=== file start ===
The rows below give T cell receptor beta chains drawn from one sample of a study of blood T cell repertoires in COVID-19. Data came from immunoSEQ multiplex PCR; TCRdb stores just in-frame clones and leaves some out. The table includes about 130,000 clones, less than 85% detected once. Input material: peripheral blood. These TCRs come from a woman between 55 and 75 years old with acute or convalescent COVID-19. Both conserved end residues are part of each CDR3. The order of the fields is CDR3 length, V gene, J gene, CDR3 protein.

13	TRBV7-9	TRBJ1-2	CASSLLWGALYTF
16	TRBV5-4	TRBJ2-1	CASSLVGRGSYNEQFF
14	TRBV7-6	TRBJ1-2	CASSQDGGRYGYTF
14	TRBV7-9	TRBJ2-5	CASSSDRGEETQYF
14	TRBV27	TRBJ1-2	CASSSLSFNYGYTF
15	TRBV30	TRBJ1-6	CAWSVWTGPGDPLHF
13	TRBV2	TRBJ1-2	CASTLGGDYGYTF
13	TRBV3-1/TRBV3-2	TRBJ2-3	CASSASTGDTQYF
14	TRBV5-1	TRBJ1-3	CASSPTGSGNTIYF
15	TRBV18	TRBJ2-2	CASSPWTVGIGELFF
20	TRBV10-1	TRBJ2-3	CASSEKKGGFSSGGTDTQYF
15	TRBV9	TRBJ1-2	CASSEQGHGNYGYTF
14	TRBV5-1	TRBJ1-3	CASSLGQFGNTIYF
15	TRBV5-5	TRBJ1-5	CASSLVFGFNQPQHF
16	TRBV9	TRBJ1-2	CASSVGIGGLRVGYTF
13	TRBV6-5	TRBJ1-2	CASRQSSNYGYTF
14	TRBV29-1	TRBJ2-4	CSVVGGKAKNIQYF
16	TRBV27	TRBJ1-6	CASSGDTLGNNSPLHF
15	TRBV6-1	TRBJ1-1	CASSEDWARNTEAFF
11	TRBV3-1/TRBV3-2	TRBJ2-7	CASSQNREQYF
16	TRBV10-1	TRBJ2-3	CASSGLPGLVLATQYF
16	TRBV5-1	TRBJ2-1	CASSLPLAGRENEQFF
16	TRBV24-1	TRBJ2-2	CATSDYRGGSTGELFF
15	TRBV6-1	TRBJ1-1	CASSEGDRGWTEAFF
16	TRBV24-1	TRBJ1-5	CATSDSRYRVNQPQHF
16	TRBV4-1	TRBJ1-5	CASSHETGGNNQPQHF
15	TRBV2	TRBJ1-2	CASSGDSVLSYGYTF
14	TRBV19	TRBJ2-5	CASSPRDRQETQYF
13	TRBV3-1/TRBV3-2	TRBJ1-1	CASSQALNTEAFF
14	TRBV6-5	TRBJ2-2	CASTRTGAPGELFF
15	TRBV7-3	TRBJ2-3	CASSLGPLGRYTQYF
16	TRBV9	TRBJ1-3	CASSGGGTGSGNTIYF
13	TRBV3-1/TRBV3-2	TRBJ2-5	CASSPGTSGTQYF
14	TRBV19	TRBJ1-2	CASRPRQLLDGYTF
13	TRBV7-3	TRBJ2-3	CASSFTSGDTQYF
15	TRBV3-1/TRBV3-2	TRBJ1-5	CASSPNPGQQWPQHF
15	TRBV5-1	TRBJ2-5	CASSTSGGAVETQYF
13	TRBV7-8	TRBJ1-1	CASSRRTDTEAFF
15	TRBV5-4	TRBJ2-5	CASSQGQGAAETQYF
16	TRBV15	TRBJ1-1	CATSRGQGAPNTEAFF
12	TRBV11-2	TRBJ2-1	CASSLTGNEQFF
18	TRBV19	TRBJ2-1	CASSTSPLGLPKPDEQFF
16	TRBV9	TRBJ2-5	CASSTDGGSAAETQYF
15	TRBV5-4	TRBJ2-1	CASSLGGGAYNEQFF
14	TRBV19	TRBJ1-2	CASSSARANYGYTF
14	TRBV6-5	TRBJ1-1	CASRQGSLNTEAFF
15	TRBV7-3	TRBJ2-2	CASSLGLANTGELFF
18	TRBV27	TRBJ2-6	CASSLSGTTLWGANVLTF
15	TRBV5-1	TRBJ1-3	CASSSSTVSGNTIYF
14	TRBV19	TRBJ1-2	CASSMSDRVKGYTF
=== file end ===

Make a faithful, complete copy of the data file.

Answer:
The rows below give T cell receptor beta chains drawn from one sample of a study of blood T cell repertoires in COVID-19. Data came from immunoSEQ multiplex PCR; TCRdb stores just in-frame clones and leaves some out. The table includes about 130,000 clones, less than 85% detected once. Input material: peripheral blood. These TCRs come from a woman between 55 and 75 years old with acute or convalescent COVID-19. Both conserved end residues are part of each CDR3. The order of the fields is CDR3 length, V gene, J gene, CDR3 protein.

13	TRBV7-9	TRBJ1-2	CASSLLWGALYTF
16	TRBV5-4	TRBJ2-1	CASSLVGRGSYNEQFF
14	TRBV7-6	TRBJ1-2	CASSQDGGRYGYTF
14	TRBV7-9	TRBJ2-5	CASSSDRGEETQYF
14	TRBV27	TRBJ1-2	CASSSLSFNYGYTF
15	TRBV30	TRBJ1-6	CAWSVWTGPGDPLHF
13	TRBV2	TRBJ1-2	CASTLGGDYGYTF
13	TRBV3-1/TRBV3-2	TRBJ2-3	CASSASTGDTQYF
14	TRBV5-1	TRBJ1-3	CASSPTGSGNTIYF
15	TRBV18	TRBJ2-2	CASSPWTVGIGELFF
20	TRBV10-1	TRBJ2-3	CASSEKKGGFSSGGTDTQYF
15	TRBV9	TRBJ1-2	CASSEQGHGNYGYTF
14	TRBV5-1	TRBJ1-3	CASSLGQFGNTIYF
15	TRBV5-5	TRBJ1-5	CASSLVFGFNQPQHF
16	TRBV9	TRBJ1-2	CASSVGIGGLRVGYTF
13	TRBV6-5	TRBJ1-2	CASRQSSNYGYTF
14	TRBV29-1	TRBJ2-4	CSVVGGKAKNIQYF
16	TRBV27	TRBJ1-6	CASSGDTLGNNSPLHF
15	TRBV6-1	TRBJ1-1	CASSEDWARNTEAFF
11	TRBV3-1/TRBV3-2	TRBJ2-7	CASSQNREQYF
16	TRBV10-1	TRBJ2-3	CASSGLPGLVLATQYF
16	TRBV5-1	TRBJ2-1	CASSLPLAGRENEQFF
16	TRBV24-1	TRBJ2-2	CATSDYRGGSTGELFF
15	TRBV6-1	TRBJ1-1	CASSEGDRGWTEAFF
16	TRBV24-1	TRBJ1-5	CATSDSRYRVNQPQHF
16	TRBV4-1	TRBJ1-5	CASSHETGGNNQPQHF
15	TRBV2	TRBJ1-2	CASSGDSVLSYGYTF
14	TRBV19	TRBJ2-5	CASSPRDRQETQYF
13	TRBV3-1/TRBV3-2	TRBJ1-1	CASSQALNTEAFF
14	TRBV6-5	TRBJ2-2	CASTRTGAPGELFF
15	TRBV7-3	TRBJ2-3	CASSLGPLGRYTQYF
16	TRBV9	TRBJ1-3	CASSGGGTGSGNTIYF
13	TRBV3-1/TRBV3-2	TRBJ2-5	CASSPGTSGTQYF
14	TRBV19	TRBJ1-2	CASRPRQLLDGYTF
13	TRBV7-3	TRBJ2-3	CASSFTSGDTQYF
15	TRBV3-1/TRBV3-2	TRBJ1-5	CASSPNPGQQWPQHF
15	TRBV5-1	TRBJ2-5	CASSTSGGAVETQYF
13	TRBV7-8	TRBJ1-1	CASSRRTDTEAFF
15	TRBV5-4	TRBJ2-5	CASSQGQGAAETQYF
16	TRBV15	TRBJ1-1	CATSRGQGAPNTEAFF
12	TRBV11-2	TRBJ2-1	CASSLTGNEQFF
18	TRBV19	TRBJ2-1	CASSTSPLGLPKPDEQFF
16	TRBV9	TRBJ2-5	CASSTDGGSAAETQYF
15	TRBV5-4	TRBJ2-1	CASSLGGGAYNEQFF
14	TRBV19	TRBJ1-2	CASSSARANYGYTF
14	TRBV6-5	TRBJ1-1	CASRQGSLNTEAFF
15	TRBV7-3	TRBJ2-2	CASSLGLANTGELFF
18	TRBV27	TRBJ2-6	CASSLSGTTLWGANVLTF
15	TRBV5-1	TRBJ1-3	CASSSSTVSGNTIYF
14	TRBV19	TRBJ1-2	CASSMSDRVKGYTF